The Edmonds Arts Festival is 60 years old, one of the oldest such free events in the state.
Throughout those years, the festival has been focused on art appreciation and education. It celebrates the adult artists who show and sell their fine art and crafts, and those who perform on the amphitheater stage.
But, all told, it’s about the kids.
As part of that focus, the arts festival chooses a student painting to use as a secondary poster to market the festival.
This year, the student poster artist is Mandy Branum, a second grader at Martha Lake Elementary School.
Mandy created her “Wild Flower Meadow” with acrylic paints using sponges, paint brushes and her finger tips. The festival marketing team recently published an interview with Mandy. Here’s an excerpt:
If you could be any crayon in the box, what color would you be?
Pink. I like pink and there’s lots of colors of pink in the box.
What do you like about doing art in school?
It’s fun. No art would not be fun. I would feel very sad if there were no art.
Who inspires you?
My teacher, Miss Hamack. She’s an artist, she’s smart and I like all the stuff she does.
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One of the reasons the Edmonds Arts Festival is ranked among the top arts festivals in the country is its focus on young people. At the festival — June 16-18 at the Frances Anderson Center — be sure to take in the exhibit of 1,000 selected pieces of art made by students who live in south Snohomish County. It’s a formidable sight and one that gives older artists hope for the future.
Bring your kids or grandchildren (toddlers to teens) to Room 112 of the Anderson Center to do art projects, free of charge. Hours are 10 a.m. to 7 p.m. Friday and Saturday and until 5 p.m. on Sunday.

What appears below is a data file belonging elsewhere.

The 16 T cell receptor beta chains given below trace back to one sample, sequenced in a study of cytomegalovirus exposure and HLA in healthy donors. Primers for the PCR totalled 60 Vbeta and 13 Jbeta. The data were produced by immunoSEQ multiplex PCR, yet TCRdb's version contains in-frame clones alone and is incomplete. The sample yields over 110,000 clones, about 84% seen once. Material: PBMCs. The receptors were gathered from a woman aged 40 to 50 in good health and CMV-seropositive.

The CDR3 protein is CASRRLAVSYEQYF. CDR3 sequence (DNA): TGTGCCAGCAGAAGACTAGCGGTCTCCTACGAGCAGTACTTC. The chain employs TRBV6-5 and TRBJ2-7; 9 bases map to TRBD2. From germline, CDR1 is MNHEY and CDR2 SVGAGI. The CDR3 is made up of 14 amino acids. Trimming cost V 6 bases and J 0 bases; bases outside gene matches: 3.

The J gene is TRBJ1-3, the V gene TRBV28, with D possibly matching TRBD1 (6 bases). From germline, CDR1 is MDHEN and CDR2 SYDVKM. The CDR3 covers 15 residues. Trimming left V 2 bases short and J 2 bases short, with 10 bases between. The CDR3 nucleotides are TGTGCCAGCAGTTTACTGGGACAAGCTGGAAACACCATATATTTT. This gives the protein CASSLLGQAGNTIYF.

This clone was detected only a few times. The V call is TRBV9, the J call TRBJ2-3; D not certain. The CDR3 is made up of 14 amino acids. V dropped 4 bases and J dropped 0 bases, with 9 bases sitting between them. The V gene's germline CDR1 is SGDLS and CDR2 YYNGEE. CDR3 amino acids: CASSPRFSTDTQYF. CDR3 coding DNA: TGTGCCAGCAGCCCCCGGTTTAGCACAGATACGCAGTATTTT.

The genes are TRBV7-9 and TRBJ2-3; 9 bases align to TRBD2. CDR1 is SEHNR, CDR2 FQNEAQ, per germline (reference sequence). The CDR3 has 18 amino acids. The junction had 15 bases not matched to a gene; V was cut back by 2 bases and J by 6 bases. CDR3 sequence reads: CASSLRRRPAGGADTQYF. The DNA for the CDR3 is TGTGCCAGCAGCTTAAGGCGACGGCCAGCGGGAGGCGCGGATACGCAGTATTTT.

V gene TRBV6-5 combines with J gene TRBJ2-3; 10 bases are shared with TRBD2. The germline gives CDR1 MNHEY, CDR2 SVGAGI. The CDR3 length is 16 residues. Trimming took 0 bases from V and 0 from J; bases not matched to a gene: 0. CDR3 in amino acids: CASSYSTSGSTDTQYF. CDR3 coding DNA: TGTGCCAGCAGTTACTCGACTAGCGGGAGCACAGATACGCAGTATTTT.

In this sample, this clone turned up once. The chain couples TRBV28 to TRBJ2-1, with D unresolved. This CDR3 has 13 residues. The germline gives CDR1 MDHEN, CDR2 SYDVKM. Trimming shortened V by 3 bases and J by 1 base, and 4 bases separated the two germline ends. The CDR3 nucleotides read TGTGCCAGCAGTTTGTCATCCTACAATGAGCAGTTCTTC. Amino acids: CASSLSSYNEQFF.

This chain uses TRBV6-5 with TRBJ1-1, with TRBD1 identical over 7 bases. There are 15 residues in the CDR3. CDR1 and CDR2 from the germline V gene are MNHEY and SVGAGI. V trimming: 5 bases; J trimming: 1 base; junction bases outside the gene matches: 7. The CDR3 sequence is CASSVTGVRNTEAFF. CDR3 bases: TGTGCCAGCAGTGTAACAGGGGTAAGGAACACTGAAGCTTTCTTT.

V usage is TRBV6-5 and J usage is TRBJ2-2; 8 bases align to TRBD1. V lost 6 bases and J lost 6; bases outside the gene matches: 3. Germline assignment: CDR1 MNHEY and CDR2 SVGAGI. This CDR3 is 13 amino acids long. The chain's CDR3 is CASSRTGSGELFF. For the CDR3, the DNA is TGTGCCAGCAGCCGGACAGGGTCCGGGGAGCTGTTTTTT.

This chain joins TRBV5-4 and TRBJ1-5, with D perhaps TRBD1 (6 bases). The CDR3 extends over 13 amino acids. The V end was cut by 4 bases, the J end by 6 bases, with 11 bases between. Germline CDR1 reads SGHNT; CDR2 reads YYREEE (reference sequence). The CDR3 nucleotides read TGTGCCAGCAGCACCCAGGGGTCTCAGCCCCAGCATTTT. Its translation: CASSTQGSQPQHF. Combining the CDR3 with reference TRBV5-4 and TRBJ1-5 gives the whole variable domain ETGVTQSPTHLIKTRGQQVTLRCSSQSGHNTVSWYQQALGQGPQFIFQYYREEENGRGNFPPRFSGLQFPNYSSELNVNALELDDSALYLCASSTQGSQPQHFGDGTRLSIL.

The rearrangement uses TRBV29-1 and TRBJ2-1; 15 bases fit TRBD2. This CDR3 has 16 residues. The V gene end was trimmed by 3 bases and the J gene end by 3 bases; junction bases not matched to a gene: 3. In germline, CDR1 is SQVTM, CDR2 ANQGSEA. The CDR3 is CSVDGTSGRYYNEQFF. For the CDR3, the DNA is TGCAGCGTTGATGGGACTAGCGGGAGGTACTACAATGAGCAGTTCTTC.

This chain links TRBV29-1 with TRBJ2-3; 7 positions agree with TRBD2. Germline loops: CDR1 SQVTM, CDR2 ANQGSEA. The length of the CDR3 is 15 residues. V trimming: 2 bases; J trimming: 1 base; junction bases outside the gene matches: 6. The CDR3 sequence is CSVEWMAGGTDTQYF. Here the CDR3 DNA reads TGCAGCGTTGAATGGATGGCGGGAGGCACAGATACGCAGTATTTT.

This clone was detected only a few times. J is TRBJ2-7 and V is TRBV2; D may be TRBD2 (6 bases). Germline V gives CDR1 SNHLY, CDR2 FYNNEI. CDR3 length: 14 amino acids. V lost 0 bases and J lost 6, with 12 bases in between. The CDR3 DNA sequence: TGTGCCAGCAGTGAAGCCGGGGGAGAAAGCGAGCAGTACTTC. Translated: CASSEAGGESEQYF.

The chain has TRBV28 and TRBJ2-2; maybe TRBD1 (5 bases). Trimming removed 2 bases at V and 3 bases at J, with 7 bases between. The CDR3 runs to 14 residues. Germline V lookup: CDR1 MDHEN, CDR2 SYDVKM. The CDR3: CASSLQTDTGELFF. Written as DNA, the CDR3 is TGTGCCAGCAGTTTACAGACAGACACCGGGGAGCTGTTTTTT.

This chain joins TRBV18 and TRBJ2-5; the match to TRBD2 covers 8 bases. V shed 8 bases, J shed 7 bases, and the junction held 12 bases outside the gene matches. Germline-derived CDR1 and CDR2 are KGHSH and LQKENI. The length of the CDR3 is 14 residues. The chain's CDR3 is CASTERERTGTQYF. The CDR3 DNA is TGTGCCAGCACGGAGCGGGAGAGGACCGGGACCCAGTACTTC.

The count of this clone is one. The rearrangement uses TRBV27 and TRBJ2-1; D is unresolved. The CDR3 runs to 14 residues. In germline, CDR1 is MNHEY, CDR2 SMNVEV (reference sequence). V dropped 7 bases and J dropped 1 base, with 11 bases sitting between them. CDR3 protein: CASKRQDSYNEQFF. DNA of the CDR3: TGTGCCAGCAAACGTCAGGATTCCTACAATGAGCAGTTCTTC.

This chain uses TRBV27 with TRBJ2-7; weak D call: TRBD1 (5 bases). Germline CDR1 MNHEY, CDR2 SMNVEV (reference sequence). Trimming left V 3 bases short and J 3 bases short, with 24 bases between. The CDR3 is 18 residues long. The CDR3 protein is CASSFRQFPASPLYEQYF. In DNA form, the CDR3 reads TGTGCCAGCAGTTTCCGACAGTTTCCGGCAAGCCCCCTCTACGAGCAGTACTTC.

The Edmonds Arts Festival relies on more than 400 volunteers, including those who work with the kids on those art projects, to put on the fest.
Make sure your young people also visit the juried art show in the center’s gym and rooms 206 and 207 to see 600 pieces by more than 200 regional artists who paint, draw, sculpt and make prints, three-dimensional works and photographs. And everything in the galleries is offered for sale, in case you are a budding art collector.
Also for sale is the work available in more than 200 artist booths on the festival grounds. Half the fun of the festival is browsing through all the vendor tents.
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For the festival’s inaugural event in 1957, the Coterie Club of Edmonds invited 15 artists to show their work at the Surf and Sand Marina, the current location of the Edmonds Senior Center. Since 1980, the festival’s home has been the Frances Anderson Center.
Originally, all event expenses were paid for by volunteers. When the festival started making some money in the early 1960s, the nonprofit Edmonds Arts Festival Foundation was formed. The foundation now provides college-level visual arts scholarships, community grants for non-profit arts organizations, funding for art in public places and educational grants to ensure arts education is available in the Edmonds School District.
“We are proud of our focus on kids,” said Julaine Fleetwood, the festival’s marketing director.